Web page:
Wednesday, February 2, 2011
What is Politics? What is Political? A Hybrid Open Thread on the Egypt Uprising
Let's play this as a hybrid open thread of sorts...
The pundit classes are chattering away on the street-level events in Egypt. I choose to demure. For now, I am just sitting back and enjoying the ride so to speak as Mubarak and 30 plus years of U.S. policy get's shaken, rattled, and rolled. My thoughts on the uprising in Egypt are also more meta-level than policy oriented. I have been increasingly struck by the question of "who watches the watchers?" and how the American media is 1) framing the event and 2) how "experts" of questionable expertise are trotted out for their obligatory 30 seconds of analysis where they offer unqualified observations in the service of very narrow policy agendas.
On an existential level the crisis in Egypt is about politics. This is an observation to which a superficial reader would reply, "and so what?" But, the idea of "politics" and what constitutes "the political" is laden with assumptions (of culture, time period, and social location). By implication, these assumptions go uninterrogated and unreflected upon. Moreover, I would bet dollars to donuts that most Americans (and people elsewhere) could give you examples of things that are political, but would struggle with providing an actual definition of politics.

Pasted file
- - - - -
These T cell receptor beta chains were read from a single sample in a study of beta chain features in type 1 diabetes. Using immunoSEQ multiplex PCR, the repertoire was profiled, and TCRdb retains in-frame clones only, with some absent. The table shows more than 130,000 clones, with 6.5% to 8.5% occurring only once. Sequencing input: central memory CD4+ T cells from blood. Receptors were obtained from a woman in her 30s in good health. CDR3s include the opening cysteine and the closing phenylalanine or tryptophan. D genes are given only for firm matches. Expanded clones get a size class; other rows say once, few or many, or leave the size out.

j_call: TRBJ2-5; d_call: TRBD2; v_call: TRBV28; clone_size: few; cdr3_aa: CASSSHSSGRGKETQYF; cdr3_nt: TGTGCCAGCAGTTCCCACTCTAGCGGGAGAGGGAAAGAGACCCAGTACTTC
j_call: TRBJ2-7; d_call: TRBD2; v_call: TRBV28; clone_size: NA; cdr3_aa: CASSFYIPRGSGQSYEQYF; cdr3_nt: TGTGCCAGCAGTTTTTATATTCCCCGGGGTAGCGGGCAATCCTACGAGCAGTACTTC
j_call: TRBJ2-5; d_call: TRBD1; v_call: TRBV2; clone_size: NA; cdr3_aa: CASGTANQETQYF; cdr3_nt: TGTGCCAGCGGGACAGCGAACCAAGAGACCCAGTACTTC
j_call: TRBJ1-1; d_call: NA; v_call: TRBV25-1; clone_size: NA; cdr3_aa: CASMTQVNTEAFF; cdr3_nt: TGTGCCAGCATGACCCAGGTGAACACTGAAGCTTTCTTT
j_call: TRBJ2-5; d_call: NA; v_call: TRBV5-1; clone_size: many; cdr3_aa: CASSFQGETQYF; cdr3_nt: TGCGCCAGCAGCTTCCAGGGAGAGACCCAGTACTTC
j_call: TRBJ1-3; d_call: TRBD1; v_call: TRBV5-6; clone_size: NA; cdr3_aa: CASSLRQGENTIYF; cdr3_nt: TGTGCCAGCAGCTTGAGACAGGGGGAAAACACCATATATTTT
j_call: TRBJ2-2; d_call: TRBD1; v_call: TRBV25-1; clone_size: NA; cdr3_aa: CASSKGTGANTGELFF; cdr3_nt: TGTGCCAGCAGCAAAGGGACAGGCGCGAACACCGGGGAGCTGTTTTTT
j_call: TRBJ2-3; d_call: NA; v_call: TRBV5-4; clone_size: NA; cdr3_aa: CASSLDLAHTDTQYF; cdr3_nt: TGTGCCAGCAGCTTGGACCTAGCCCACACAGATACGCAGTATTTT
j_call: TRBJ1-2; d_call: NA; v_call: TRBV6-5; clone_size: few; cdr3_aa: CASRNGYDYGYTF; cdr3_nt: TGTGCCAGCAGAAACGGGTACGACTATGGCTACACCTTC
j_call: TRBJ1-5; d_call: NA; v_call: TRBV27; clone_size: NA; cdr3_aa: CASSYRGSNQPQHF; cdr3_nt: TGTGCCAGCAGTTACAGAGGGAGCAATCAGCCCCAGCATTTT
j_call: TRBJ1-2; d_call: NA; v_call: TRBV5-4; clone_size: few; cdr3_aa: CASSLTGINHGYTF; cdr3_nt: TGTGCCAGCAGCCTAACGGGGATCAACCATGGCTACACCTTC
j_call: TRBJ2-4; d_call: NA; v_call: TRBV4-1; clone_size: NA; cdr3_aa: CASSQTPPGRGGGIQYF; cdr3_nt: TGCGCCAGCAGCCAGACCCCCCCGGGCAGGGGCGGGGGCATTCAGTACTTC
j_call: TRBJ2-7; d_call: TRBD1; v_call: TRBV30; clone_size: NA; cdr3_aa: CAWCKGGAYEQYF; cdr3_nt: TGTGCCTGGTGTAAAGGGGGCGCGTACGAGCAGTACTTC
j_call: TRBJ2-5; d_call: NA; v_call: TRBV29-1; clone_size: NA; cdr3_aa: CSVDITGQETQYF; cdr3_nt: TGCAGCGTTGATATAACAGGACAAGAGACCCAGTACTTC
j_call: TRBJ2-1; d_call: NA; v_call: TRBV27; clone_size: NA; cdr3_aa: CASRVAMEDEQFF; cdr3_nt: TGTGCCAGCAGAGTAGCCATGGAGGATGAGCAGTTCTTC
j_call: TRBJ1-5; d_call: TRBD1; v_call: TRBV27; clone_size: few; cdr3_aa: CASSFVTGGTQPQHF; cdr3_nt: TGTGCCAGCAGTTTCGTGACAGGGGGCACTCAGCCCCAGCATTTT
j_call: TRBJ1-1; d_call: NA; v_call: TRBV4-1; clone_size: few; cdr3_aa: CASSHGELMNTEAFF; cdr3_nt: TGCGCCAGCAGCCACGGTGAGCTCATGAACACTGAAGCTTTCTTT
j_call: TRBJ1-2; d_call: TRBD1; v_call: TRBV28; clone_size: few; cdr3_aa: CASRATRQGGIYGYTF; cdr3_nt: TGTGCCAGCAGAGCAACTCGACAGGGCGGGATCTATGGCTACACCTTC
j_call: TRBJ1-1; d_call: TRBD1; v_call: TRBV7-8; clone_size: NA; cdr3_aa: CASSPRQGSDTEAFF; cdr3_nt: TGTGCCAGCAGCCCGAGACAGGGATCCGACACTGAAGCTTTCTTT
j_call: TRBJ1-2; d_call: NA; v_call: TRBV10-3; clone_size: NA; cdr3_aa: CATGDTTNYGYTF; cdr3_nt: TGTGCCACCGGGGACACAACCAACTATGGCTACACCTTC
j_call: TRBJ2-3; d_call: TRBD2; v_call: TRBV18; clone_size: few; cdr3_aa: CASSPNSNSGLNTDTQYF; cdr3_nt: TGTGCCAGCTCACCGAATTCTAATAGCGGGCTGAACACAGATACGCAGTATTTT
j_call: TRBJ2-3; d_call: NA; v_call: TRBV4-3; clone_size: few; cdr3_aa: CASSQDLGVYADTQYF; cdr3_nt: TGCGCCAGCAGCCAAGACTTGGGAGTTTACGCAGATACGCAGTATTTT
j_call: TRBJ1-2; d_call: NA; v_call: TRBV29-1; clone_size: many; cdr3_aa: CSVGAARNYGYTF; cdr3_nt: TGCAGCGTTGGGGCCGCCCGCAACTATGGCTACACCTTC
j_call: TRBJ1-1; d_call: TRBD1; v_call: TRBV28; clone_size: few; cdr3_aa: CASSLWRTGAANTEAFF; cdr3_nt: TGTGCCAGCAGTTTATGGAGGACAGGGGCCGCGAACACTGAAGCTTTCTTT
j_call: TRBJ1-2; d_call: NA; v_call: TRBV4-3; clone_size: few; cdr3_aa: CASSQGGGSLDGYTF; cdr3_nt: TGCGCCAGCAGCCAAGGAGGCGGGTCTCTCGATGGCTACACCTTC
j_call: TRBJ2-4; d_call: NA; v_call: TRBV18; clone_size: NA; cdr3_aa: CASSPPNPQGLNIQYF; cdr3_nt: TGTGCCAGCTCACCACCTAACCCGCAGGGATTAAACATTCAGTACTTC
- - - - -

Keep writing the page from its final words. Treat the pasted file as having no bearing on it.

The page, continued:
This is an important exercise if we are going to offer a critique of how the American media is covering the crisis in Egypt. For example, if one watches Fox News there is an implicit narrative that the protests in Egypt are an example of "abnormal politics." If one watches Al-Jazeera the frame is one where the protests are an ideal example of politics as action--regular people are fighting for their share of power against an oppressive State.
For folks in political science this is a basic debate--and one that can become quite heated. In the discipline there does exist a broad agreement on what constitutes politics. However, it is on the margins, in interdisciplinary spaces, and where questions of power, culture, and identity are at the forefront where the "politics" in political science can become very contentious.
A question then: Of this less than exhaustive list, which definition applies most directly to the events in Egypt?
Politics is about how societies negotiate the distribution of power, resources, and access to private and public goods;
Politics is essentially the study of power and authority;
Politics is about who gets what, when, how, and why;
Politics is the study of the large N: institutions, public opinion, mass behavior, and international relations.
Or is the Egyptian uprising an example of some other type of politics (or even a phenomenon entirely apart from Western notions of the idea)?
The floor is yours.